The first panel I chose this day was Blog Your Face Off (which I missed half of because I was talking to some authors and then waiting to take a picture with Gennifer), but they offered some tips on reviewing books. No spoilers, obviously. Keep the excerpts short because no one has time to read an entire chapter. Little teaser character interviews can be fun. Mix personal questions in with the traditional ones when doing author interviews. People like pictures. Lol! Also, make the giveaways easy, like keep Rafflecopter short, for example. We all know they can get pretty long. Lol!
Next was the worst panel of the entire trip (for me), POV: Breaking All the Rules. They got off to a decent start, offering suggestions for books that have different POVs from omniscient third to alternating first, and the fact that teens really don’t notice or care if the book if in past or present tense, but then things quickly spiraled. They were either patting themselves on the back or going off on a tangent. They didn’t really explore the topic, nor do I feel like they approached it with an open mind. It all just felt really off topic. That or it was just for people who have no idea what POV is. The panelists were kind of stiff, too, so it didn’t even have the benefit of being fun like Music as Muse. But I guess there’s always one disappointing one.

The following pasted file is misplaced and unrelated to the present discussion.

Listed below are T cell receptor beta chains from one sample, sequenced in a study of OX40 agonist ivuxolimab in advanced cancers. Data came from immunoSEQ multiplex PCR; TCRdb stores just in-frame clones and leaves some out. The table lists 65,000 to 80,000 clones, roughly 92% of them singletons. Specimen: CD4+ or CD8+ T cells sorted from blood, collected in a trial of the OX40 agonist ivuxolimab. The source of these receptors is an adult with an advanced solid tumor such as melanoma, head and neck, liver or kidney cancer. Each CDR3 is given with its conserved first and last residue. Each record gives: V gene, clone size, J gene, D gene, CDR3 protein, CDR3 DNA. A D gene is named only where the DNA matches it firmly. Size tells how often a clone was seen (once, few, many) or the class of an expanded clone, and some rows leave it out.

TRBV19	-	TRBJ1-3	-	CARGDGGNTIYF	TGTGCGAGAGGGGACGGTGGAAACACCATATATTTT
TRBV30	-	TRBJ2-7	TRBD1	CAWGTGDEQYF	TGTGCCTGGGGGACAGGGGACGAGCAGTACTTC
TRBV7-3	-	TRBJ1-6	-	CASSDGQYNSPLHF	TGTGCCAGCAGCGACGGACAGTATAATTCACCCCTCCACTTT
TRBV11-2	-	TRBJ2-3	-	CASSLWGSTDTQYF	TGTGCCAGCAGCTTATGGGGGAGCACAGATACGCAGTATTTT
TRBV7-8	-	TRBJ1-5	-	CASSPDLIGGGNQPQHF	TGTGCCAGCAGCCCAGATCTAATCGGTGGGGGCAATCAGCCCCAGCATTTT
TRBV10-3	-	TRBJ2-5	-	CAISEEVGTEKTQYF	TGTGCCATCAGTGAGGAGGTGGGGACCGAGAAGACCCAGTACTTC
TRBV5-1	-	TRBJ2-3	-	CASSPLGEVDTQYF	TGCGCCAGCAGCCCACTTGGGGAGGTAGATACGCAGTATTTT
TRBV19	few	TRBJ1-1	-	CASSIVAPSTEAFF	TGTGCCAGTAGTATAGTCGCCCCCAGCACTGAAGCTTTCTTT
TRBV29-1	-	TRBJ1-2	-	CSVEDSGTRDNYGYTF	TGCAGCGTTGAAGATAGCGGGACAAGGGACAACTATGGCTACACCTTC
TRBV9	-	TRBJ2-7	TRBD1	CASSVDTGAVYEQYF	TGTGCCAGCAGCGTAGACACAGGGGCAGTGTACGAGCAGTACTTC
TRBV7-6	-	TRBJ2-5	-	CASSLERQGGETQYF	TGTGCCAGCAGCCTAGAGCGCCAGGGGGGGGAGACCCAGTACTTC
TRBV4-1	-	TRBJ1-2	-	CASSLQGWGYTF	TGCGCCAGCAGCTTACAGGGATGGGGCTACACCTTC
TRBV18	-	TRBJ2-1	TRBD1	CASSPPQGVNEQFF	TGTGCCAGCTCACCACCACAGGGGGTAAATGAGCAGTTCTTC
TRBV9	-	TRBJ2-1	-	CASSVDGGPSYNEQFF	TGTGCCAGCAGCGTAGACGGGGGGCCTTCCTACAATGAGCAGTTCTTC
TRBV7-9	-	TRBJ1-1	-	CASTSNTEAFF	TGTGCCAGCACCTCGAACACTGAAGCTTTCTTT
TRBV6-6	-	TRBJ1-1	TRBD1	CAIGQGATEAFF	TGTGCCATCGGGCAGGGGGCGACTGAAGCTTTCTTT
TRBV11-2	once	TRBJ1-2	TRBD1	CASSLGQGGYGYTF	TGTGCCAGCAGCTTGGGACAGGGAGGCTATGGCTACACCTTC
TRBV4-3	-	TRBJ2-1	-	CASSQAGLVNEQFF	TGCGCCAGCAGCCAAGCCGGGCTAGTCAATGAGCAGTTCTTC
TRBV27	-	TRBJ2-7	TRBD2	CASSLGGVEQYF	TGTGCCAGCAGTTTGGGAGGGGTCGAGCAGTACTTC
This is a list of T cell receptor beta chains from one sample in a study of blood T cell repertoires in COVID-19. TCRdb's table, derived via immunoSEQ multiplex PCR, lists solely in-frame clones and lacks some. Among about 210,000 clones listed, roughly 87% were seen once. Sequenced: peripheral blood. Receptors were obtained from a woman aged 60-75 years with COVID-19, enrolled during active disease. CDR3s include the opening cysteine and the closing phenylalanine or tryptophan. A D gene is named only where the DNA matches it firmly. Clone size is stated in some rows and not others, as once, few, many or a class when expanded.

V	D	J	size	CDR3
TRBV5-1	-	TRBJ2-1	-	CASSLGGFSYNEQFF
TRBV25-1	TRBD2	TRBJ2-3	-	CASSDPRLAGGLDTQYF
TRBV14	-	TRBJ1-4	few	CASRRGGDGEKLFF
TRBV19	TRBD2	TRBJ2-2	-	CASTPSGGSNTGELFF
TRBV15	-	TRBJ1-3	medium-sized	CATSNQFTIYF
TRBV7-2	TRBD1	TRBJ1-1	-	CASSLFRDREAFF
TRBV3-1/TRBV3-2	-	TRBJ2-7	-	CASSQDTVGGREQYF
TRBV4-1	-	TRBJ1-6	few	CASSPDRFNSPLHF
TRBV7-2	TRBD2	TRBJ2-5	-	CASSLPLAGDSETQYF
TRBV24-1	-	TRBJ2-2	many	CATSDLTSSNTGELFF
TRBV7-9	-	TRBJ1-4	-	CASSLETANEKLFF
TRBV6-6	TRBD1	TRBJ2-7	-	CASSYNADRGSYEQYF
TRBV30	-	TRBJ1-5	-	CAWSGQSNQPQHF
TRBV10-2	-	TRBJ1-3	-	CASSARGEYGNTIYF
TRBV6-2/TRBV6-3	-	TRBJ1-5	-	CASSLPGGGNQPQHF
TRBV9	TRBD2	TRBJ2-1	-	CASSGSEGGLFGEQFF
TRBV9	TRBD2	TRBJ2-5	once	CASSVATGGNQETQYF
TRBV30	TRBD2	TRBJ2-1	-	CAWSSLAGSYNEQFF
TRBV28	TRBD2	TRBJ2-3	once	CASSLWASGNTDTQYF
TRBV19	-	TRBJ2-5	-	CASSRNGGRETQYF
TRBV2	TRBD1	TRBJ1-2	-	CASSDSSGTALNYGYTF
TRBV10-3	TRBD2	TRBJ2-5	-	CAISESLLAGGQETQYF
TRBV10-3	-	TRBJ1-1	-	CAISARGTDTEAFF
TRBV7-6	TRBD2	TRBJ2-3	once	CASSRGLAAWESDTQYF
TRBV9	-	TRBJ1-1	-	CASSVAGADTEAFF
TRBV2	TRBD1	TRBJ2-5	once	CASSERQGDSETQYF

After lunch I went to Judging A Book By Its Cover. This was really interesting information for people who self-publish or have a whole lot of say in their cover art. They told people to make sure they worked with reputable designers, and one of the ways you can tell is that a good designer will make sure they get the paperwork for the stock image, if you’re using a stock image and not going with a custom design, because there are limitations on how you can use them, alter them, etc. It costs anywhere from $150 for a basic cover to $5000 if you want to wax all fancy and fly the designer to Fiji for a custom photoshoot. (Seriously.)
The last panel for Saturday was Radlits: the Craziest Word Game in the Universe, where they took the panelist’s stories and replaced words and phrases MadLibs-style. It was HILARIOUS. And on one of them we even did a horror theme! Makes me want to grab one of my MadLibs books. ^_^